5. Some 18s! It has now been confirmed that one ’18 has read at least one post of mine on this thing, which is extremely flattering. She’s the first ’18 I’ve met, my first Dimensions prospie is coming in tonight, which will make it the fourth time I’ve hosted a prospie at this school! My main aim as a host is to facilitate a prospective’s own experience here, not at all to promote my school. I’ve had a very singular experience here and I don’t aim to misguide by making Dartmouth the Dartmouth that I’ve experienced. I don’t think this school is all good, nor all bad. Again, if you’re here for Dimensions this weekend, the next, or two weekends from now, feel free to contact me: claire.park.16@dartmouth.edu. I’d be more than happy to meet up for a chat! Even if you won’t be here, and you have some questions, I can also address any concerns through e-mail. I don’t pretend to have all the answers, but I promise honest responses, at least! And to encourage people to speak out, here’s the very last bit of “A Litany for Survival” by Audre Lorde my roommate sent out the first day of spring term:

So it is better to speak
remembering
we were never meant to survive​

Glückwünsche

 Posted by at 5:55 pm  No Responses »
Mar 282014
 

At 5PM EST yesterday, I was sitting in One Wheelock doing orgo problems as students across the world were receiving word about some of their college acceptances.

The most important relevant of these being Dartmouth. To all the ’18s, congratulations!!! If you haven’t decided yet whether you want to be an ’18 or not, please feel free to contact me with any questions or concerns at: claire.park.16@dartmouth.edu. If you’re planning on visiting, I’d be happy to meet up with you for tea/coffee (on me, of course) on campus!

As for what advice I have to give, or anything I have to share about acceptances, just two:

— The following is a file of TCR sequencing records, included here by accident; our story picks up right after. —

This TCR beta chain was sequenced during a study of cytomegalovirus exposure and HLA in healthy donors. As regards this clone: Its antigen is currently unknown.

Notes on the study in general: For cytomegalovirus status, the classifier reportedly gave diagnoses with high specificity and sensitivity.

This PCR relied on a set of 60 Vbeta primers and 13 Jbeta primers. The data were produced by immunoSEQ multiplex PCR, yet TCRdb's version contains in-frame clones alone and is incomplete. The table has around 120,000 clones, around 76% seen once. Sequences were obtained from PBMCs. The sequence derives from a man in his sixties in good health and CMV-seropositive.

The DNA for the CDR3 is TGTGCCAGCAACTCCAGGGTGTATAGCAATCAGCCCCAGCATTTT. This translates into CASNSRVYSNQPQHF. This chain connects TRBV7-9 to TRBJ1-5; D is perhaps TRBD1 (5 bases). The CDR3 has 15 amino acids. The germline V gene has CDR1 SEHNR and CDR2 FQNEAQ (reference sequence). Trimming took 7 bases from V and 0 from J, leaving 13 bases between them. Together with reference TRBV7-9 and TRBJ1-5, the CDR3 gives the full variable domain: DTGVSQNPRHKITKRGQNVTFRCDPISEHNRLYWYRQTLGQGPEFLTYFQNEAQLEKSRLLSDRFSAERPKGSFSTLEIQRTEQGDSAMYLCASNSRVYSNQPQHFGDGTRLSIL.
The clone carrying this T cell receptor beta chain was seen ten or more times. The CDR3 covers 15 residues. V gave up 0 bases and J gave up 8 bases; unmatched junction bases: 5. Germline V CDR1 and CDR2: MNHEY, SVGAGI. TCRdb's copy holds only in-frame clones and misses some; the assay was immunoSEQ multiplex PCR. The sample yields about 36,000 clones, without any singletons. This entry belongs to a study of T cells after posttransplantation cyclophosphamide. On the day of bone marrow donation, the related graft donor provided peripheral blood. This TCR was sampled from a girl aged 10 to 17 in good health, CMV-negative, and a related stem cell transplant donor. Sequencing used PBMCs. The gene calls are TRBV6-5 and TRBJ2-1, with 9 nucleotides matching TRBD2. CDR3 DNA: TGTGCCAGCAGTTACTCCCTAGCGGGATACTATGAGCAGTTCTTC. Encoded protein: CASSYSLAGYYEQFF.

1) Have an amazing senior spring (if you are in high school) and summer before college. Go crazy within reason and be sure to spend time with your people.

2) With orgo weighing heavily on my mind, I’m reminded of what Professor Aprahamian says at least three times a class period (literally), “If you don’t understand this concept, solve problems. If you do understand it, solve problems. Solve problems, solve problems, solve problems”. I’d like to say that wherever you decide to commit, I hope that you will take college as an opportunity to grow and be better prepared to solve problems. That’s what I look forward to from you ’18s. No evil, as one blogger put it, and much much good!

I’ll end with a froofy little picture of my friends and me after decorating our high school graduation caps, and congratulations again!

my friends were clever in decorating their caps backwards...

my friends were clever in decorating their caps backwards for the sake of our paparazzi parents during graduation…

 

Mar 052014
 

With just finals/studying for finals/complaining about finals/killing the soul for finals left for this term, I’d like to offer myself a brief reprieve from forming premature wrinkles to focus on something that’s provided me with what I like to think of as my main, my little bit of eternity, my “other”: music!

WOW. SO BEAUTIFUL (the violin).

WOW. SO BEAUTIFUL (the violin).

I held a violin for the first time when I was four years old (okay, more like a tinny wooden box with some holes and wires on it) and haven’t given it up since. Apart from a premature mid-music-life crisis when I was eight, during which I had to decide whether or not I really wanted to continue practicing and playing even when I didn’t want to (the ordeal was quite lengthy but was eventually resolved after a few hours of tears and compromising), playing the violin has been the one constant in my life. The violin in the picture and I are reaching five years of a happy marriage, which we’ve been able to further explore here at Dartmouth with our relationship counselor, Mr. Princiotti, in both private lessons and in the symphony orchestra.

If you play any sort of instrument, whether it be brass, wind, string, percussion, or your voice, Dartmouth offers a free Individual Instruction Program. Translation, free lessons if you just sign up! Here’s the link for more info: http://www.dartmouth.edu/~music/performance/

My freshman fall I didn’t enroll for lessons. I did, however, audition for the Dartmouth Symphony Orchestra (DSO) and am now very enthusiastically involved in it. Here’s a picture to express my feelings on my musical group affiliation: 469253_10151388436716780_488359831_o

I’m the sigma, be jellin’. We had a great concert this past Saturday, our soloist played an amazing Tchaik (I would LOVE to be that good) and Mussorgsky’s Pictures was fairly awesome as well. You may not believe me, dear reader, but attending DSO concerts, or seeing any sort of performance in general, is really encouraged here. It’s a thing to frequent the Hop for a show on weekends, and/or go out to acapella and dance group shows at some frat on weekdays. I think it’s really inspiring to attend a school where young people, my PEERS and not just the old crogies I always see at classical music concerts, support the arts.